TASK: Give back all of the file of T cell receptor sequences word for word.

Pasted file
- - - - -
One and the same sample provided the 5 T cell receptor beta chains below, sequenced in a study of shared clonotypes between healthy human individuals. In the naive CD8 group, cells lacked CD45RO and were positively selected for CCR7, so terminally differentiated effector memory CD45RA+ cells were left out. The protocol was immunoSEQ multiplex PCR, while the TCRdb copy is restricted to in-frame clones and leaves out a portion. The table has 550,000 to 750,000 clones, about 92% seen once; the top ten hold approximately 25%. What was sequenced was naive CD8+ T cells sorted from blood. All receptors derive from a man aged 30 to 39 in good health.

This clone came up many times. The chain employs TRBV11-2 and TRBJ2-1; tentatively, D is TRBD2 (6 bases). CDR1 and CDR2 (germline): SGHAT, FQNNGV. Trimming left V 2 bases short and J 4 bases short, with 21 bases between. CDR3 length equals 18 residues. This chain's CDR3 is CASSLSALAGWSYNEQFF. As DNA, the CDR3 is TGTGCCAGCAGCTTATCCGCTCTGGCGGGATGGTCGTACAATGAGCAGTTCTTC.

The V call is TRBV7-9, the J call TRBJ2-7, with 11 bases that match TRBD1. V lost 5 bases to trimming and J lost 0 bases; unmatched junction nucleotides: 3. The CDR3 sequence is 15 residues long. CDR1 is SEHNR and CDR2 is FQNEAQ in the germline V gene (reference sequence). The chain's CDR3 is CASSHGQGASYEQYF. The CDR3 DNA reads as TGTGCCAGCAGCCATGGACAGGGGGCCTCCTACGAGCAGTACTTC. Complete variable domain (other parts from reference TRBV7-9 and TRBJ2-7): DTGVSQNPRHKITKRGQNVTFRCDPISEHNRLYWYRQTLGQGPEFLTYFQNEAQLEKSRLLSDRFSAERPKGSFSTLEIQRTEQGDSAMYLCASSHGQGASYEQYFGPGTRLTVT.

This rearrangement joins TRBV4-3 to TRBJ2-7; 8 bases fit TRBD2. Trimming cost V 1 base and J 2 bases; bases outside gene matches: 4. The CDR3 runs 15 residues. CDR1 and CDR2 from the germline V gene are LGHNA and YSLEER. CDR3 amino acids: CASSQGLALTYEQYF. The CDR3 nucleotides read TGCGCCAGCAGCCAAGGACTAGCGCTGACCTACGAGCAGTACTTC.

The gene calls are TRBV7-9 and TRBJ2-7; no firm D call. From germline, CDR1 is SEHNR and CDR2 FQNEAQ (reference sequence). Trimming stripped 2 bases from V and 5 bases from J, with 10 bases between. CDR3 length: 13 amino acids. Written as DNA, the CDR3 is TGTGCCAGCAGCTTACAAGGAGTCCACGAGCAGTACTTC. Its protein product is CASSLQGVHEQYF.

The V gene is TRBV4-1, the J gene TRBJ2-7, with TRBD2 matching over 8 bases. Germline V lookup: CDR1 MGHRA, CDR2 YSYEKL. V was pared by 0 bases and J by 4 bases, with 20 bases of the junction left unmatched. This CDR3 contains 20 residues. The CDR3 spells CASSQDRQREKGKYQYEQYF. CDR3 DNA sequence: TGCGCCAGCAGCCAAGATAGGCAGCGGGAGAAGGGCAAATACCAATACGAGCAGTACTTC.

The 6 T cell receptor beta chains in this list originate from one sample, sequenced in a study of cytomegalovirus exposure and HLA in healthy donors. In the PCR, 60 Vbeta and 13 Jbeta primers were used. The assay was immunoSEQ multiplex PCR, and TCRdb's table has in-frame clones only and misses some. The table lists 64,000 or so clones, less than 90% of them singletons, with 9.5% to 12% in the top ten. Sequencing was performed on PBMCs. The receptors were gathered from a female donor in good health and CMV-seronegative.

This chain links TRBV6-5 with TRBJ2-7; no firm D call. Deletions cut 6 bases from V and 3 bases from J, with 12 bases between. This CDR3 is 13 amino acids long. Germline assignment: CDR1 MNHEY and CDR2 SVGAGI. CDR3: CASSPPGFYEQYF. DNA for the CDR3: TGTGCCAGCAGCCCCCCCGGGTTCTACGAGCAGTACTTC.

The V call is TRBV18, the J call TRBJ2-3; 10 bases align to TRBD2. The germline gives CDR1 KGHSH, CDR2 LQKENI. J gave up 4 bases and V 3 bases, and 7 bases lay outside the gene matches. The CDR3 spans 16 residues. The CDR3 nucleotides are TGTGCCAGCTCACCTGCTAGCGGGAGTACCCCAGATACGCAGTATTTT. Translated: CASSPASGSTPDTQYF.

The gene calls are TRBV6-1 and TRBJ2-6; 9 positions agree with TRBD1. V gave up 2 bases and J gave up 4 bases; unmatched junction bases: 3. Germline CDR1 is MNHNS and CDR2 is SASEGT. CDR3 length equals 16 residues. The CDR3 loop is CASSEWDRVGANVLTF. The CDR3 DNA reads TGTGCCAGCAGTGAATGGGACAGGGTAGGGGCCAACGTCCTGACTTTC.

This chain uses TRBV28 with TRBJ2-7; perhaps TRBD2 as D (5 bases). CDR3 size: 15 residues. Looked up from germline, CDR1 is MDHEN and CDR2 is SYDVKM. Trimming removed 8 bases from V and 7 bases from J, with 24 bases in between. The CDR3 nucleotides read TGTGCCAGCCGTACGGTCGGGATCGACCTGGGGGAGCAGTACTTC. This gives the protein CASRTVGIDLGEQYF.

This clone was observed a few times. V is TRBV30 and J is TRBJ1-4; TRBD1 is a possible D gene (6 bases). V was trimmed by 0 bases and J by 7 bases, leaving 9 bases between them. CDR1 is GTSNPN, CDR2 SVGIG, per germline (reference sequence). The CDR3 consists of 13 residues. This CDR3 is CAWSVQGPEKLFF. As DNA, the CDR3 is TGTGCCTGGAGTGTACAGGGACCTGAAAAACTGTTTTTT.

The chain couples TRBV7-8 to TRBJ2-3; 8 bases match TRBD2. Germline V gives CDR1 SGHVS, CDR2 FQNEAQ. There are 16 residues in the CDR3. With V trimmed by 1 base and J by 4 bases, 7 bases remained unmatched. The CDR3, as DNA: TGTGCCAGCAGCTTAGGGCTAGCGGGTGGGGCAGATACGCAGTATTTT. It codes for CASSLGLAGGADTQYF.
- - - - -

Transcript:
One and the same sample provided the 5 T cell receptor beta chains below, sequenced in a study of shared clonotypes between healthy human individuals. In the naive CD8 group, cells lacked CD45RO and were positively selected for CCR7, so terminally differentiated effector memory CD45RA+ cells were left out. The protocol was immunoSEQ multiplex PCR, while the TCRdb copy is restricted to in-frame clones and leaves out a portion. The table has 550,000 to 750,000 clones, about 92% seen once; the top ten hold approximately 25%. What was sequenced was naive CD8+ T cells sorted from blood. All receptors derive from a man aged 30 to 39 in good health.

This clone came up many times. The chain employs TRBV11-2 and TRBJ2-1; tentatively, D is TRBD2 (6 bases). CDR1 and CDR2 (germline): SGHAT, FQNNGV. Trimming left V 2 bases short and J 4 bases short, with 21 bases between. CDR3 length equals 18 residues. This chain's CDR3 is CASSLSALAGWSYNEQFF. As DNA, the CDR3 is TGTGCCAGCAGCTTATCCGCTCTGGCGGGATGGTCGTACAATGAGCAGTTCTTC.

The V call is TRBV7-9, the J call TRBJ2-7, with 11 bases that match TRBD1. V lost 5 bases to trimming and J lost 0 bases; unmatched junction nucleotides: 3. The CDR3 sequence is 15 residues long. CDR1 is SEHNR and CDR2 is FQNEAQ in the germline V gene (reference sequence). The chain's CDR3 is CASSHGQGASYEQYF. The CDR3 DNA reads as TGTGCCAGCAGCCATGGACAGGGGGCCTCCTACGAGCAGTACTTC. Complete variable domain (other parts from reference TRBV7-9 and TRBJ2-7): DTGVSQNPRHKITKRGQNVTFRCDPISEHNRLYWYRQTLGQGPEFLTYFQNEAQLEKSRLLSDRFSAERPKGSFSTLEIQRTEQGDSAMYLCASSHGQGASYEQYFGPGTRLTVT.

This rearrangement joins TRBV4-3 to TRBJ2-7; 8 bases fit TRBD2. Trimming cost V 1 base and J 2 bases; bases outside gene matches: 4. The CDR3 runs 15 residues. CDR1 and CDR2 from the germline V gene are LGHNA and YSLEER. CDR3 amino acids: CASSQGLALTYEQYF. The CDR3 nucleotides read TGCGCCAGCAGCCAAGGACTAGCGCTGACCTACGAGCAGTACTTC.

The gene calls are TRBV7-9 and TRBJ2-7; no firm D call. From germline, CDR1 is SEHNR and CDR2 FQNEAQ (reference sequence). Trimming stripped 2 bases from V and 5 bases from J, with 10 bases between. CDR3 length: 13 amino acids. Written as DNA, the CDR3 is TGTGCCAGCAGCTTACAAGGAGTCCACGAGCAGTACTTC. Its protein product is CASSLQGVHEQYF.

The V gene is TRBV4-1, the J gene TRBJ2-7, with TRBD2 matching over 8 bases. Germline V lookup: CDR1 MGHRA, CDR2 YSYEKL. V was pared by 0 bases and J by 4 bases, with 20 bases of the junction left unmatched. This CDR3 contains 20 residues. The CDR3 spells CASSQDRQREKGKYQYEQYF. CDR3 DNA sequence: TGCGCCAGCAGCCAAGATAGGCAGCGGGAGAAGGGCAAATACCAATACGAGCAGTACTTC.

The 6 T cell receptor beta chains in this list originate from one sample, sequenced in a study of cytomegalovirus exposure and HLA in healthy donors. In the PCR, 60 Vbeta and 13 Jbeta primers were used. The assay was immunoSEQ multiplex PCR, and TCRdb's table has in-frame clones only and misses some. The table lists 64,000 or so clones, less than 90% of them singletons, with 9.5% to 12% in the top ten. Sequencing was performed on PBMCs. The receptors were gathered from a female donor in good health and CMV-seronegative.

This chain links TRBV6-5 with TRBJ2-7; no firm D call. Deletions cut 6 bases from V and 3 bases from J, with 12 bases between. This CDR3 is 13 amino acids long. Germline assignment: CDR1 MNHEY and CDR2 SVGAGI. CDR3: CASSPPGFYEQYF. DNA for the CDR3: TGTGCCAGCAGCCCCCCCGGGTTCTACGAGCAGTACTTC.

The V call is TRBV18, the J call TRBJ2-3; 10 bases align to TRBD2. The germline gives CDR1 KGHSH, CDR2 LQKENI. J gave up 4 bases and V 3 bases, and 7 bases lay outside the gene matches. The CDR3 spans 16 residues. The CDR3 nucleotides are TGTGCCAGCTCACCTGCTAGCGGGAGTACCCCAGATACGCAGTATTTT. Translated: CASSPASGSTPDTQYF.

The gene calls are TRBV6-1 and TRBJ2-6; 9 positions agree with TRBD1. V gave up 2 bases and J gave up 4 bases; unmatched junction bases: 3. Germline CDR1 is MNHNS and CDR2 is SASEGT. CDR3 length equals 16 residues. The CDR3 loop is CASSEWDRVGANVLTF. The CDR3 DNA reads TGTGCCAGCAGTGAATGGGACAGGGTAGGGGCCAACGTCCTGACTTTC.

This chain uses TRBV28 with TRBJ2-7; perhaps TRBD2 as D (5 bases). CDR3 size: 15 residues. Looked up from germline, CDR1 is MDHEN and CDR2 is SYDVKM. Trimming removed 8 bases from V and 7 bases from J, with 24 bases in between. The CDR3 nucleotides read TGTGCCAGCCGTACGGTCGGGATCGACCTGGGGGAGCAGTACTTC. This gives the protein CASRTVGIDLGEQYF.

This clone was observed a few times. V is TRBV30 and J is TRBJ1-4; TRBD1 is a possible D gene (6 bases). V was trimmed by 0 bases and J by 7 bases, leaving 9 bases between them. CDR1 is GTSNPN, CDR2 SVGIG, per germline (reference sequence). The CDR3 consists of 13 residues. This CDR3 is CAWSVQGPEKLFF. As DNA, the CDR3 is TGTGCCTGGAGTGTACAGGGACCTGAAAAACTGTTTTTT.

The chain couples TRBV7-8 to TRBJ2-3; 8 bases match TRBD2. Germline V gives CDR1 SGHVS, CDR2 FQNEAQ. There are 16 residues in the CDR3. With V trimmed by 1 base and J by 4 bases, 7 bases remained unmatched. The CDR3, as DNA: TGTGCCAGCAGCTTAGGGCTAGCGGGTGGGGCAGATACGCAGTATTTT. It codes for CASSLGLAGGADTQYF.